Roma have mixed success in copying Barcelona

It was Juventus legend and current Uefa president Michel Platini who said the current Barcelona side cannot be copied. “It’s too difficult,” claims Platini.
That claim has not stopped those in Italy labelling Luis Enrique’s Roma side ‘BarcaRoma’, a term seen a lot in the media during pre-season. Obviously, to copy Barcelona is going to be very difficult – if it was easy, everyone would be doing it. It was clear however Enrique would be bringing with him some of Barcelona’s key characteristics, mainly what the Spanish call ‘tiki-taka’, the constant passing game adopted by both Spain and Barcelona that aims to tire the opposition while seeking an opportunity for the killer pass.
Judging by early form recreating this style of play at Roma has been hard for Enrique’s team, but Sunday night’s fixture at Parma brought Roma their first win. Although, while many have talked about their preference for a Barcelona style 4-3-3 formation it could be argued it is in fact something totally different.
Francesco Totti’s role in the team has been a hot topic of conversation for many pundits and Roma fans alike. Er Pupone’s natural game does fit the system the Coach is trying to achieve as he is adept at dropping deep from his centre forward position to link with the midfield and supply through balls to the wingers. However on Sunday night and especially in the second half, it looked more like 1-2 upfront – such was the extent Totti dropped deep. It seemed a surprising move on the Coach’s part, given the fact we are now four years on from when the playmaker said he “no longer has the legs anymore,” to play so deep.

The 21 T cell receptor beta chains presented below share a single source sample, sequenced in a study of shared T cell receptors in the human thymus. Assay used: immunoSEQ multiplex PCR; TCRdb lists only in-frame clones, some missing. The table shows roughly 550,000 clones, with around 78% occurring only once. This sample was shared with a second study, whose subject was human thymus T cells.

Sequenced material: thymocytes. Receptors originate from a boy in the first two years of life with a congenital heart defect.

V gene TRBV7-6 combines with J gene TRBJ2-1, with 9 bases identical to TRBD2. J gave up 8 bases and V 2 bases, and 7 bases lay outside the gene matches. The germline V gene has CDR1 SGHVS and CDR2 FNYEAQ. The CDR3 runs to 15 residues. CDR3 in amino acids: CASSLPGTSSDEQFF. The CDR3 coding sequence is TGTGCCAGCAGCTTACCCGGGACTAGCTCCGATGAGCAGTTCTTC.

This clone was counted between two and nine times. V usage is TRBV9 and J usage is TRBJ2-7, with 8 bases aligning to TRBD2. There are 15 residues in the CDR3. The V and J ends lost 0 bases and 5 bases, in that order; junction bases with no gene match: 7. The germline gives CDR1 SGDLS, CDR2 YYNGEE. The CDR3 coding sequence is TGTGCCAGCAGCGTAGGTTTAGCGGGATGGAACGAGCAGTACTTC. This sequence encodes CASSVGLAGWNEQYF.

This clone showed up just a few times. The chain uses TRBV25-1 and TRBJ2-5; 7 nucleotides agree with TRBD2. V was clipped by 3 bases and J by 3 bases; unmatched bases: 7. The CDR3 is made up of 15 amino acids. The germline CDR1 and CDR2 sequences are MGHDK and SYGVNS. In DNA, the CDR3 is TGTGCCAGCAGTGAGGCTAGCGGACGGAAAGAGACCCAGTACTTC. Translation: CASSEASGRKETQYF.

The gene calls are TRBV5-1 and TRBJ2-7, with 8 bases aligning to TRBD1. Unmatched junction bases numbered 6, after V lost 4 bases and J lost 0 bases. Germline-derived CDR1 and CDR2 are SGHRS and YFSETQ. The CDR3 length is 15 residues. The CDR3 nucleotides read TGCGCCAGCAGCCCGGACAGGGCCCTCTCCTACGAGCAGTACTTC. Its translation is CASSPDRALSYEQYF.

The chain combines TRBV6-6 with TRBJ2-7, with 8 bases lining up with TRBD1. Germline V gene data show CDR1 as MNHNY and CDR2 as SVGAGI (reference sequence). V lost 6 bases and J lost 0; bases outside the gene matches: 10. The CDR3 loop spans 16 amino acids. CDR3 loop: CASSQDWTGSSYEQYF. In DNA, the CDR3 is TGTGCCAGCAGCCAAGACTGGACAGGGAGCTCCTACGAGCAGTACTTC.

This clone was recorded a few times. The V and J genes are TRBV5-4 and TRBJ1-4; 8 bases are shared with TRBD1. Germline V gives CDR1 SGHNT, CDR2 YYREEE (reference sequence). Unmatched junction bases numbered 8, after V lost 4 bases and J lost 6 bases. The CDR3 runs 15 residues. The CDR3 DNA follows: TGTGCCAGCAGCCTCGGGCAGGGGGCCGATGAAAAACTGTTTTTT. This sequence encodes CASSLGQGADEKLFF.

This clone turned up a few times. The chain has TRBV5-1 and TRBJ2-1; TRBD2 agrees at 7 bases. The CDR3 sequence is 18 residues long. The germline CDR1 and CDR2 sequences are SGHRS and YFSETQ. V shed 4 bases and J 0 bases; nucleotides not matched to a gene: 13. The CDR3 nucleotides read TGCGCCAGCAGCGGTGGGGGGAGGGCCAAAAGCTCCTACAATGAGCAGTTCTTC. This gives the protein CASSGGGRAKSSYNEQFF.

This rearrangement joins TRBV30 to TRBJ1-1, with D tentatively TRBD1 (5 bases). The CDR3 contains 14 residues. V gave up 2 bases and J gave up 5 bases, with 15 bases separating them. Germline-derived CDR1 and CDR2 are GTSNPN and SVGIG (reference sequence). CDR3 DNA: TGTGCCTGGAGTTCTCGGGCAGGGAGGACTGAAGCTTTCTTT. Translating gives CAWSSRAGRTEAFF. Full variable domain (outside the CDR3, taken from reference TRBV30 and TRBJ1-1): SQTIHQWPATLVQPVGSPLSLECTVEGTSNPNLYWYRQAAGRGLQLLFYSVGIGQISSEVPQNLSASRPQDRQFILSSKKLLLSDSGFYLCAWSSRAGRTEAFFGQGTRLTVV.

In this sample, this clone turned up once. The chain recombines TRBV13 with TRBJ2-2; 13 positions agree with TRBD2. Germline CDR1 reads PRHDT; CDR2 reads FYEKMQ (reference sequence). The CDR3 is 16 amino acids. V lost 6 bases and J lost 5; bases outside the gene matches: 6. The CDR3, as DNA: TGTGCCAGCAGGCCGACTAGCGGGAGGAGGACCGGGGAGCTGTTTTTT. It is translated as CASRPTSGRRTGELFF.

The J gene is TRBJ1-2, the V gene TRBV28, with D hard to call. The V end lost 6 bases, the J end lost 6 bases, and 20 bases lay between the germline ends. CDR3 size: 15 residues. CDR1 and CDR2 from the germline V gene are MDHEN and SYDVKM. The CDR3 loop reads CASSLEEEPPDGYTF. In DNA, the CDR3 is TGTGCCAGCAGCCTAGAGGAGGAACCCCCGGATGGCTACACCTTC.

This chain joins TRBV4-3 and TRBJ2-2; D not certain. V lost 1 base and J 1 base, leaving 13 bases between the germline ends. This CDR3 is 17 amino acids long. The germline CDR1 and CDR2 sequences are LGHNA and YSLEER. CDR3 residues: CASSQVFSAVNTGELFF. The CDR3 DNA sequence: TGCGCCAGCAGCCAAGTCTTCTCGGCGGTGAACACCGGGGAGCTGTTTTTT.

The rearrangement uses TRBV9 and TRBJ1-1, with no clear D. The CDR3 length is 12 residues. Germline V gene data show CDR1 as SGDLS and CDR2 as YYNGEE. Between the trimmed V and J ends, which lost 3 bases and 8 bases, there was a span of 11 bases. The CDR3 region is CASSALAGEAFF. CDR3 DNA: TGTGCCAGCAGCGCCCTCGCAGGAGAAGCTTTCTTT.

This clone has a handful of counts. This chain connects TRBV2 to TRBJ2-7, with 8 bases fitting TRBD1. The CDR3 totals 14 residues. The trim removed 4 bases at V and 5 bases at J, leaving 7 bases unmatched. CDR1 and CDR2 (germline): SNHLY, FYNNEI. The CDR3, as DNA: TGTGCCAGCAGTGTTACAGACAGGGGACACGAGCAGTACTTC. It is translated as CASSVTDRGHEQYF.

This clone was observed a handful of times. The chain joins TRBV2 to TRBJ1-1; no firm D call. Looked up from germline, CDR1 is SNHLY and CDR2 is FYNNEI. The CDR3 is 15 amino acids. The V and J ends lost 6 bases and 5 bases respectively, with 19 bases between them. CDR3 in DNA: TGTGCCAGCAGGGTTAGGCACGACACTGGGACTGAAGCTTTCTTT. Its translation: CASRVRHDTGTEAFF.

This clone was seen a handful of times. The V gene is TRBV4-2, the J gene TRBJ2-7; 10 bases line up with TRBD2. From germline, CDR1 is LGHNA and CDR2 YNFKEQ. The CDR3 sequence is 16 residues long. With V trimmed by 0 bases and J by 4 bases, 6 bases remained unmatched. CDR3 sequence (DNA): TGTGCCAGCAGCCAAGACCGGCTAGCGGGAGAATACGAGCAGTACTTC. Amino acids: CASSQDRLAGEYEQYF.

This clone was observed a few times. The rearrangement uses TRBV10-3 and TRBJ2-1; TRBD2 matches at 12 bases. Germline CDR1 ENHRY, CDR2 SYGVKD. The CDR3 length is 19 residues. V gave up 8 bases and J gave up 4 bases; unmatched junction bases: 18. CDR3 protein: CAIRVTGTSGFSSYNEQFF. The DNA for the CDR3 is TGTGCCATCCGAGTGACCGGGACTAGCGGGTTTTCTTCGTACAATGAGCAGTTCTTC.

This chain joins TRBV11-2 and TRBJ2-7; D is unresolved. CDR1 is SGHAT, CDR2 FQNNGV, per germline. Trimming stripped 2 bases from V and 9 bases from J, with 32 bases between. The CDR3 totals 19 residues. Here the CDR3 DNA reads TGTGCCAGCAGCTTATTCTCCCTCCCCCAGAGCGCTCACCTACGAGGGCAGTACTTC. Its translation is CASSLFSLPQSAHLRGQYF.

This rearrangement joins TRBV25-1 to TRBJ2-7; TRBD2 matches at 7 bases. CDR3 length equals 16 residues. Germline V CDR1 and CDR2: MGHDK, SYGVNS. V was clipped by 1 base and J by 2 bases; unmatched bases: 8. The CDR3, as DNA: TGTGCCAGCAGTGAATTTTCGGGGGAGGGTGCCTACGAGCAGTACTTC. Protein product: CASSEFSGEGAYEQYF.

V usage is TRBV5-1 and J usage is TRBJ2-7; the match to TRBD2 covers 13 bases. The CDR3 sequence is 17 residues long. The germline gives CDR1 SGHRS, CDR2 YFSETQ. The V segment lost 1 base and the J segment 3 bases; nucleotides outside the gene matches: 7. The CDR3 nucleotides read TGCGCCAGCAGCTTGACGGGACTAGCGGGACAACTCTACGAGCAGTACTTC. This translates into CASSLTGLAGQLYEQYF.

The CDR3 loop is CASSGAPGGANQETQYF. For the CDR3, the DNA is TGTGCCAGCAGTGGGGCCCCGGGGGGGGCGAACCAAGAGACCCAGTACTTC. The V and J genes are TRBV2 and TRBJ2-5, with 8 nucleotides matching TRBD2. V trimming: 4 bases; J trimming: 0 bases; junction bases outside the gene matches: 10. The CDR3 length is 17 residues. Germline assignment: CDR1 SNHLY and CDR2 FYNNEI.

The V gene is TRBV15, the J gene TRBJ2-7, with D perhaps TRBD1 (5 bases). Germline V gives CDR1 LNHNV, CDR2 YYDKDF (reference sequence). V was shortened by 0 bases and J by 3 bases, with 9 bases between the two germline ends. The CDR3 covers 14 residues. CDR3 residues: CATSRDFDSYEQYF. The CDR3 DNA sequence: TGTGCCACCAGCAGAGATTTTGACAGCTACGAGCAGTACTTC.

It will be interesting to see over the coming weeks and months how the captain’s role develops, especially with the Coach’s comments after Sunday’s game: “He [Totti] has all the freedom to play all along the forward line.” If this is so then it remains to be seen whether Enrique will give the ex-Italian international the freedom which would possibly mean sacrificing another forward when the Giallorossi play better sides.
Another note of tactical interest has been the use of vice-captain Daniele De Rossi. Used at the base of the midfield, it has been noticeable how often it is his job to drop deep between the central defenders, pick up the ball and start attacks, while also giving cover to create a back three when the full backs move forward. One noticeable move Roma tried a few times on Sunday was the long diagonal from De Rossi to left-back Jose Angel high up the wing.
With De Rossi’s positional play in mind, it again does challenge the idea Roma are playing 4-3-3. With the defensive midfielder so deep and the fullbacks pushed on and Totti dropping deep at the same time, it does often look like the Giallorossi are playing a 3-4-1-2 formation. It is a variant formation the play with three at the back which has seen success in Serie A in recent times, particularly with Napoli and Udinese.
Platini was right – Barcelona’s style should not be copied and if someone tries, it is unlikely to be nearly as successful. But if Enrique can figure out a system that suits his players and if, like he seemingly is, given time, then this Roma side could be very interesting to watch indeed.

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